Kiosk Newsbit

Today's Horseplayer Is Online, Not on Rail

By Andrew Beyer

Saturday, July 3, 1999; Page D09 

To see a small sign of a profound change in thoroughbred racing, go to the
Internet and visit

This Web site -- where viewers may see replays from races at various
major tracks -- is the brainchild of Frank and Fred Arrias of Las Vegas,
who made their initial foray into the sport when they developed
sophisticated race-replay kiosks used at the California tracks. Before the
Arrias's innovation, fans who wanted to watch a past race had to ask an
attendant to locate a cassette and put it into a videotape player. The newer
kiosks are computerized, touch-screen operations that allow fans to obtain
a replay almost instantly. But even as the Arriases changed the technology
of replays, they were looking ahead to another step. "We envisioned going
to the Internet," Frank Arrias said.

The CompuRace Web site has a backlog of races from the New York and
California tracks, as well as Monmouth and Woodbine. Arrias expects to
have many more tracks on the roster soon. A user can click his mouse to
indicate the races he wants, download them, watch them and (if he wishes)
save them on a disk or his computer's hard drive for future reference. It's
all free; Arrias said he expects that his revenue will come from advertising.

The video quality of CompuRace is acceptable -- not as clear as television,
but good enough for a serious handicapper to follow the action and make
notes on the performance of the horses. The only serious drawback is the
time needed to download the replays; on a computer with a 56k modem, it
takes eight to 15 minutes to download a race. All this will change when
cable companies start putting better lines into homes -- a process that has
already begun in various parts of the country. "With a cable modem,"
Arrias said, "it will take a minute to download a race."

To children of the computer generation, CompuRace probably seems
unremarkable. But to those of us who grew up in the dark ages, it is
revolutionary. When I started going to the track, you got one chance to
watch a race -- live, through your binoculars. Replays were a godsend to
horseplayers. You could see an immediate replay after the race was run,
and if you came to the track early you could see a rerun of the previous
day's card. In the mid-1980s, Laurel president Frank De Francis
pioneered the use of replay centers at the track. At the same time, many
tracks were putting race-replay shows on a local or regional sports station.
Yet even today, horseplayers who want to view races at far-flung tracks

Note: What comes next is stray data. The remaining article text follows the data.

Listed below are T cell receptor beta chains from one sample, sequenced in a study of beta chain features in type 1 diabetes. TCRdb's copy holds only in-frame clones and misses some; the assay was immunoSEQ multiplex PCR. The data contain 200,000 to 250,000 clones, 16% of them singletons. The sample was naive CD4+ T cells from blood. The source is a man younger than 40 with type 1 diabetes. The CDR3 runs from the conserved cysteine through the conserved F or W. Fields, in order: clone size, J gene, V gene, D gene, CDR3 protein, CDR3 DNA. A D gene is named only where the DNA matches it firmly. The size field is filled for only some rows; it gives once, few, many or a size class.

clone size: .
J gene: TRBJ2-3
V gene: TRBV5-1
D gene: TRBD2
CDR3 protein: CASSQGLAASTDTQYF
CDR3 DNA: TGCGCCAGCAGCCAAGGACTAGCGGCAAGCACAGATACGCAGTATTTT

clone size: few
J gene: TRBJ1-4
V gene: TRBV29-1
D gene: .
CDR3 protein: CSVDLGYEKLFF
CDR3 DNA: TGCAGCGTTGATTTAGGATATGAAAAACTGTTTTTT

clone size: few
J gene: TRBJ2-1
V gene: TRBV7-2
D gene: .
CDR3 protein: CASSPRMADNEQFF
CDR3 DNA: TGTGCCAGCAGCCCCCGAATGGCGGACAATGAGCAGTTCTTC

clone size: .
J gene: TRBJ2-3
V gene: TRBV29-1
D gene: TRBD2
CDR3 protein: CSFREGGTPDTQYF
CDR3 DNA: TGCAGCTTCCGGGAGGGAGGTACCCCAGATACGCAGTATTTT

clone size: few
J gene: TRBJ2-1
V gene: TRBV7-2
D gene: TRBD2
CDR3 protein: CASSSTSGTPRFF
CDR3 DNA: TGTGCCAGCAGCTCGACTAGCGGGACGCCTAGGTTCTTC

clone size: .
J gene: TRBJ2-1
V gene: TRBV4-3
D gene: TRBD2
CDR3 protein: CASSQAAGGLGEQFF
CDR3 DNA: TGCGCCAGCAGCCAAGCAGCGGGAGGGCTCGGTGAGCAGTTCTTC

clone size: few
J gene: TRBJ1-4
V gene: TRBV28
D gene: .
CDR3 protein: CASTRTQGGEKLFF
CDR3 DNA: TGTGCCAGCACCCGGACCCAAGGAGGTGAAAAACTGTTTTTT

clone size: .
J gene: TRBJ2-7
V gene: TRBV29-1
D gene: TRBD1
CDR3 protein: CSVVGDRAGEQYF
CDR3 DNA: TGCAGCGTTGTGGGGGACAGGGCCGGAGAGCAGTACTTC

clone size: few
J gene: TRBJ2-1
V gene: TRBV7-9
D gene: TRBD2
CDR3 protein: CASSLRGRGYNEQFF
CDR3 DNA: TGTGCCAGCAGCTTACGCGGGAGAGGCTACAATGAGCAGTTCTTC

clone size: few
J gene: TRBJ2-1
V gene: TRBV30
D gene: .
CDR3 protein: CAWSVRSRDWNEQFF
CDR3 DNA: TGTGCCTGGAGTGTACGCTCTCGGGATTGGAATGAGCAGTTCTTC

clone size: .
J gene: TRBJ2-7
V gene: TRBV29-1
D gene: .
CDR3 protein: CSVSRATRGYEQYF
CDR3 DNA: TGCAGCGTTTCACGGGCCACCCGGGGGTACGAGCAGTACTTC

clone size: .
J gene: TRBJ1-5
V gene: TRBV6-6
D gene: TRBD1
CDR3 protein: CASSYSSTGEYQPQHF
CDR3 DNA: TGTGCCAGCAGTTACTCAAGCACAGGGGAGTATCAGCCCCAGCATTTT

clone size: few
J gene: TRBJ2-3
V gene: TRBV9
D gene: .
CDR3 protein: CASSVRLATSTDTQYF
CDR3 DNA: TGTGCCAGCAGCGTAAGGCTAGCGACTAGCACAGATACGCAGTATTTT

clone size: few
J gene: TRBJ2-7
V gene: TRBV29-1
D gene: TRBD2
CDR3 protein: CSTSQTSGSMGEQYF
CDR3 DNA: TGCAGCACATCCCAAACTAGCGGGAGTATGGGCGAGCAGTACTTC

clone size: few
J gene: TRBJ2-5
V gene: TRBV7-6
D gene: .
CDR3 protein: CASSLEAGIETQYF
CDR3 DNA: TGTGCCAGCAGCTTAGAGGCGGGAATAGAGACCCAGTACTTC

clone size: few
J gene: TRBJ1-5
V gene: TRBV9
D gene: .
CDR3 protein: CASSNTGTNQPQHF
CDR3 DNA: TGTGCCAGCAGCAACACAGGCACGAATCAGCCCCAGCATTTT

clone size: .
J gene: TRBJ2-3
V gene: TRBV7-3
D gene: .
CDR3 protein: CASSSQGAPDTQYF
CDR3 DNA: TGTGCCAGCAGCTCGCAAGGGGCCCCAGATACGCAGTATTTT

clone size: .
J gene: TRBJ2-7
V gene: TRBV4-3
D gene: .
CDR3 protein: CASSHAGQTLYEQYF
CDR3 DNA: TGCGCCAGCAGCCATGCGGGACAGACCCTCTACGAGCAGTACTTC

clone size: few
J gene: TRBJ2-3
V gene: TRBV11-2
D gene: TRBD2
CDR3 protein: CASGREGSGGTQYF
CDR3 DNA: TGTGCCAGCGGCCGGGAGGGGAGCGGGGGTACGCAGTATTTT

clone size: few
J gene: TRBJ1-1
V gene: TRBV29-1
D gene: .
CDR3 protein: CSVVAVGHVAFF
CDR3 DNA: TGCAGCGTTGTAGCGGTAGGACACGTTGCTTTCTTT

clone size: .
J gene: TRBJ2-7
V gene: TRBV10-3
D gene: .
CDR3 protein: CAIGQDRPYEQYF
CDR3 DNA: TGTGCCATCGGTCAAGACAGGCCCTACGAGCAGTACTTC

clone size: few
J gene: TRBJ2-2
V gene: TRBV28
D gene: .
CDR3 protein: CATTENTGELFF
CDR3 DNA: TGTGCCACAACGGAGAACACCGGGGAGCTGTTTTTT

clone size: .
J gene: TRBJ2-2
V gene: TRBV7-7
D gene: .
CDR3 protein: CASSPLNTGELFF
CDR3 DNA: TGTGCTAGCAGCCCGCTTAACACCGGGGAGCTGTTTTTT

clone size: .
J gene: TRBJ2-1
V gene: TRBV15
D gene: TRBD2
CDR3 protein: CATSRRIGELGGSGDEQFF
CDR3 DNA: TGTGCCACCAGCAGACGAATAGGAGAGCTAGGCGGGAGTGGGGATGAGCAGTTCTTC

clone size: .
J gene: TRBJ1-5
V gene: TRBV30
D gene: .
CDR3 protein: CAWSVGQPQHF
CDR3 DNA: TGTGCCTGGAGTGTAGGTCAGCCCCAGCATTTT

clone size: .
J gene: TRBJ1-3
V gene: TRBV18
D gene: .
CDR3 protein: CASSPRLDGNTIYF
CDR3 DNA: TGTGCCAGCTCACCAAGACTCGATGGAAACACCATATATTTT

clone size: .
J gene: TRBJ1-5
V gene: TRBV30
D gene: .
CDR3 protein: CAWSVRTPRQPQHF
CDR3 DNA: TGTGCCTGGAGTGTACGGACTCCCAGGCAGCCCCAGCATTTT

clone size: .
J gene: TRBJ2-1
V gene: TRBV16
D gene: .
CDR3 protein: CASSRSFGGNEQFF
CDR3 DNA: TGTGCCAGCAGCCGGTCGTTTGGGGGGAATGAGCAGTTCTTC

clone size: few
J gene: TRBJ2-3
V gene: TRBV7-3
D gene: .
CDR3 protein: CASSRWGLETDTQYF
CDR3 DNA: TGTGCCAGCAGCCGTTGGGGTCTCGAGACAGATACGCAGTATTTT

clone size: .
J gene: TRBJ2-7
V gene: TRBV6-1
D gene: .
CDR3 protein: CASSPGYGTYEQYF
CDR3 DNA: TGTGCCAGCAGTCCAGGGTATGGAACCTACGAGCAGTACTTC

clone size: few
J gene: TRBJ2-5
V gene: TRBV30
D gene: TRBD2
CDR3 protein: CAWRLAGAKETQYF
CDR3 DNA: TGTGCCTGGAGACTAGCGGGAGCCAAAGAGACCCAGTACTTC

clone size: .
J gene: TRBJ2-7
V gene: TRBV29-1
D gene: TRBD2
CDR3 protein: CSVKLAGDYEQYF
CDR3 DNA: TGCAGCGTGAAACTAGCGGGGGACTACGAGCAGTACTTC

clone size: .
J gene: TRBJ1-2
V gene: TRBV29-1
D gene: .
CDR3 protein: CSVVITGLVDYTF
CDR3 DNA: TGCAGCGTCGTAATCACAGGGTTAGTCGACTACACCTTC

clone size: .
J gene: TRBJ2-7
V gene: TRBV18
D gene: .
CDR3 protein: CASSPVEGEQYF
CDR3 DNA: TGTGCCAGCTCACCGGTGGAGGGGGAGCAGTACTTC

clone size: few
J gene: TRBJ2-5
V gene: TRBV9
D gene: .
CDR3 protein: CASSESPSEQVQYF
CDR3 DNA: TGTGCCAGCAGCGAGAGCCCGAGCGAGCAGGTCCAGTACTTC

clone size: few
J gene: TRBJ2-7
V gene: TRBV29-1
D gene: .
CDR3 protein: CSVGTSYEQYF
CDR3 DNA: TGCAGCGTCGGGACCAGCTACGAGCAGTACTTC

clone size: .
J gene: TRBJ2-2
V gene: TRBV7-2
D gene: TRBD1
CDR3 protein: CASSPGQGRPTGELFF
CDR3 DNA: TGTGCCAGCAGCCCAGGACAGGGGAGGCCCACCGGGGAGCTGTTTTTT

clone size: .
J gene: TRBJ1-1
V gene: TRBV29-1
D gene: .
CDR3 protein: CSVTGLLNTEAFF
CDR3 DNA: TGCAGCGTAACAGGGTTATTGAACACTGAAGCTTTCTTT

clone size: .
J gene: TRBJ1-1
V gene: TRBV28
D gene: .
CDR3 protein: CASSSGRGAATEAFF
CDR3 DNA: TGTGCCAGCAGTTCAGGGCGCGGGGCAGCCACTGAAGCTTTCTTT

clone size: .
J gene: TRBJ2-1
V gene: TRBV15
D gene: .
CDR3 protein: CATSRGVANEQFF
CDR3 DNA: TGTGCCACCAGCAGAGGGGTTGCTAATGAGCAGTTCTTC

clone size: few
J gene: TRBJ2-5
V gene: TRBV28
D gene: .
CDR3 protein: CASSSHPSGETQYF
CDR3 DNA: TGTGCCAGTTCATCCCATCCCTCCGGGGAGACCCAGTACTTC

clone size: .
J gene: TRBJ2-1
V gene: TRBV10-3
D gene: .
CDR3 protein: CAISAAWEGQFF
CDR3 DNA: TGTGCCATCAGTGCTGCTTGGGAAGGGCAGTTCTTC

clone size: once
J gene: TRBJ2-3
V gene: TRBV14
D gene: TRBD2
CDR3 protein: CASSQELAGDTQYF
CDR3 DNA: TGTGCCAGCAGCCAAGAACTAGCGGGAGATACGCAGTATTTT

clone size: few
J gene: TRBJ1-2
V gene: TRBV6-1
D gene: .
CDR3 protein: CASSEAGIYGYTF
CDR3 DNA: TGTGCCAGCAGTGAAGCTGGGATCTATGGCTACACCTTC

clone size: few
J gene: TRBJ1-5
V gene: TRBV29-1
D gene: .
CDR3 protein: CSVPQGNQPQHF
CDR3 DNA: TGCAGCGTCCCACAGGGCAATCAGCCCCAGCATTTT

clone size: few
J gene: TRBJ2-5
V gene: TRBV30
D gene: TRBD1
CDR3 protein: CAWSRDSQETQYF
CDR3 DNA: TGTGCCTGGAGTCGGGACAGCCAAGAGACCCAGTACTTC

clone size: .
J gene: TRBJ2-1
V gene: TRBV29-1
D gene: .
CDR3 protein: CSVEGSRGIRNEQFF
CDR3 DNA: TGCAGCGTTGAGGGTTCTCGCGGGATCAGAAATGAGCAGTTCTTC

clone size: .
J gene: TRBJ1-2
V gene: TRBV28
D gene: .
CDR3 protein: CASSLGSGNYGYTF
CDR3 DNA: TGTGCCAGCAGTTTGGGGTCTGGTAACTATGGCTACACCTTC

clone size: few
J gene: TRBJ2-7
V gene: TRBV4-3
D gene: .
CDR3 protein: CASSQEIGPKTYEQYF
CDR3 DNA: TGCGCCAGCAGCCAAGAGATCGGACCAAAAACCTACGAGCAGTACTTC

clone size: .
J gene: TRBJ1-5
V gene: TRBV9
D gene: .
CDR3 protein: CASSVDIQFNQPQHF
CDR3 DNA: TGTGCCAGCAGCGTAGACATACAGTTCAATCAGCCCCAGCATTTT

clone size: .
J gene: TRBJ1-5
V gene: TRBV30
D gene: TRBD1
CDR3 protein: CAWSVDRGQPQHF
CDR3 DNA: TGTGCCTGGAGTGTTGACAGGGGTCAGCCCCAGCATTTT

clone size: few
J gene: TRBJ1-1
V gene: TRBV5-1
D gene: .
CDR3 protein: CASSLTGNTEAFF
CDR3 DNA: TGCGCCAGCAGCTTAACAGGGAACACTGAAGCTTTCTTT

will encounter numerous frustrations. A Marylander trying to follow
Keeneland and Churchill Downs won't be able to find replays of races
from the Kentucky tracks -- not even on DirecTV. But the Internet
eventually will fill in these gaps of information.

The increased availability of race replays is just one example of the
information explosion in thoroughbred racing. Bettors can obtain more
information more easily and cheaply about virtually every aspect of
handicapping. When I wanted to study a remote racetrack -- Churchill
Downs, for example -- I would buy one or two months of back issues of
the midwest regional edition of the Daily Racing Form. That was the only
way to obtain the result charts from Churchill. But now the charts from
almost every track are available, free, at To compile
information about trainers, I used to maintain index cards on which I
laboriously noted the circumstances under which a trainer scored each of
his victories. Now many publications and online services make available
voluminous statistics about trainers.

The result of all these changes is that a horseplayer can now play the game
intelligently and efficiently without leaving his computer screen. I could
suggest this viable strategy: Study the replays at the CompuRace Web site
and the result charts at the Equibase site. Compile a list of horses to watch
and enter them in the StableMail section of the Daily Racing Form site
( This free service sends an e-mail notification when a
horse on your list appears in the entries at any track. When one of your
horses is entered, download the race from the Daily Racing Form or one
of the many sites that offer past performances. If your horse appears to be
in a good spot, bet him online with YouBet ( and watch
the race live at YouBet or at a racetrack's Web site.

In such an approach, one traditional ingredient is obviously missing -- going
to the track. Of course, even hard-core gamblers may attend the races
because they enjoy the ambience and aesthetics. But if a track lacks such
virtues, bettors may find little reason to leave their homes when they can
find everything they need on their computer screens. 

Thanks Kinetic!

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